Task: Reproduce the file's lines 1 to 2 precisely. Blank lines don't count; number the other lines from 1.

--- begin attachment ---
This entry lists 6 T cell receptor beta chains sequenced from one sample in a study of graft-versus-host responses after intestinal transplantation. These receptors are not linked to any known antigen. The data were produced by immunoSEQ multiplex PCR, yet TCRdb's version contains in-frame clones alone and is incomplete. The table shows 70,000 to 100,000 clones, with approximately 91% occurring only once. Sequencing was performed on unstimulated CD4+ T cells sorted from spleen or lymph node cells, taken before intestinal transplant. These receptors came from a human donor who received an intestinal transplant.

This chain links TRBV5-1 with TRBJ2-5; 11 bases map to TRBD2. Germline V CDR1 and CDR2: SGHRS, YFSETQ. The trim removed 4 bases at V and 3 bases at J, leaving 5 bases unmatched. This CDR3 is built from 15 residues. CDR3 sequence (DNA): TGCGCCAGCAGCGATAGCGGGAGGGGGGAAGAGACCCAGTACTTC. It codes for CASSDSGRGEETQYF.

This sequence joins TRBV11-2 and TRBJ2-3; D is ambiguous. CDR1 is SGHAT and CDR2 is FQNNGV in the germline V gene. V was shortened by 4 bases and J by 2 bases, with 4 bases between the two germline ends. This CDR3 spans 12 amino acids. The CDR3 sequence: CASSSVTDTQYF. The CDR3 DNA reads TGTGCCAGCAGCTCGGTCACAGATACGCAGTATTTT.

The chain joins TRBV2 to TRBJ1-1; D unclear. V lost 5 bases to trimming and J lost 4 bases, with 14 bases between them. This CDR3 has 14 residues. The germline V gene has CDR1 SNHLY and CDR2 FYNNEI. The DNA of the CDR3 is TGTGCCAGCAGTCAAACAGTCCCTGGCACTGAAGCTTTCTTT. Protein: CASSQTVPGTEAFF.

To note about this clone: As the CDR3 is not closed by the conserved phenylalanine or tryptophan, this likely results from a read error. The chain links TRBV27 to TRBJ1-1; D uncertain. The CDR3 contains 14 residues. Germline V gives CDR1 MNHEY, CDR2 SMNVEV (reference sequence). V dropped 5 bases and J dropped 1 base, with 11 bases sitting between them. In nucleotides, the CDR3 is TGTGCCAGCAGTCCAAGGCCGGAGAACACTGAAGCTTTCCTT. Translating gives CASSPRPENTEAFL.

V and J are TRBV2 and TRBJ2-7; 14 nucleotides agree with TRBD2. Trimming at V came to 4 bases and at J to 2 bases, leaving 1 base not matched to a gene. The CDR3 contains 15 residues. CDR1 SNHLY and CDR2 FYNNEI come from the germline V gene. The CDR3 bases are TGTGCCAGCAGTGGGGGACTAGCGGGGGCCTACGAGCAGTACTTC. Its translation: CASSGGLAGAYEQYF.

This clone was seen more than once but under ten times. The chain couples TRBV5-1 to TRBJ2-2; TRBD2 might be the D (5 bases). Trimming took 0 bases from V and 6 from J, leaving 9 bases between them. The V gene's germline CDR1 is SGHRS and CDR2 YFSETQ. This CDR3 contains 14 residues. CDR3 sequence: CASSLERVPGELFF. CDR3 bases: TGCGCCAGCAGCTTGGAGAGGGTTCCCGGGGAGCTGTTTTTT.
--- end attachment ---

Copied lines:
This entry lists 6 T cell receptor beta chains sequenced from one sample in a study of graft-versus-host responses after intestinal transplantation. These receptors are not linked to any known antigen. The data were produced by immunoSEQ multiplex PCR, yet TCRdb's version contains in-frame clones alone and is incomplete. The table shows 70,000 to 100,000 clones, with approximately 91% occurring only once. Sequencing was performed on unstimulated CD4+ T cells sorted from spleen or lymph node cells, taken before intestinal transplant. These receptors came from a human donor who received an intestinal transplant.

This chain links TRBV5-1 with TRBJ2-5; 11 bases map to TRBD2. Germline V CDR1 and CDR2: SGHRS, YFSETQ. The trim removed 4 bases at V and 3 bases at J, leaving 5 bases unmatched. This CDR3 is built from 15 residues. CDR3 sequence (DNA): TGCGCCAGCAGCGATAGCGGGAGGGGGGAAGAGACCCAGTACTTC. It codes for CASSDSGRGEETQYF.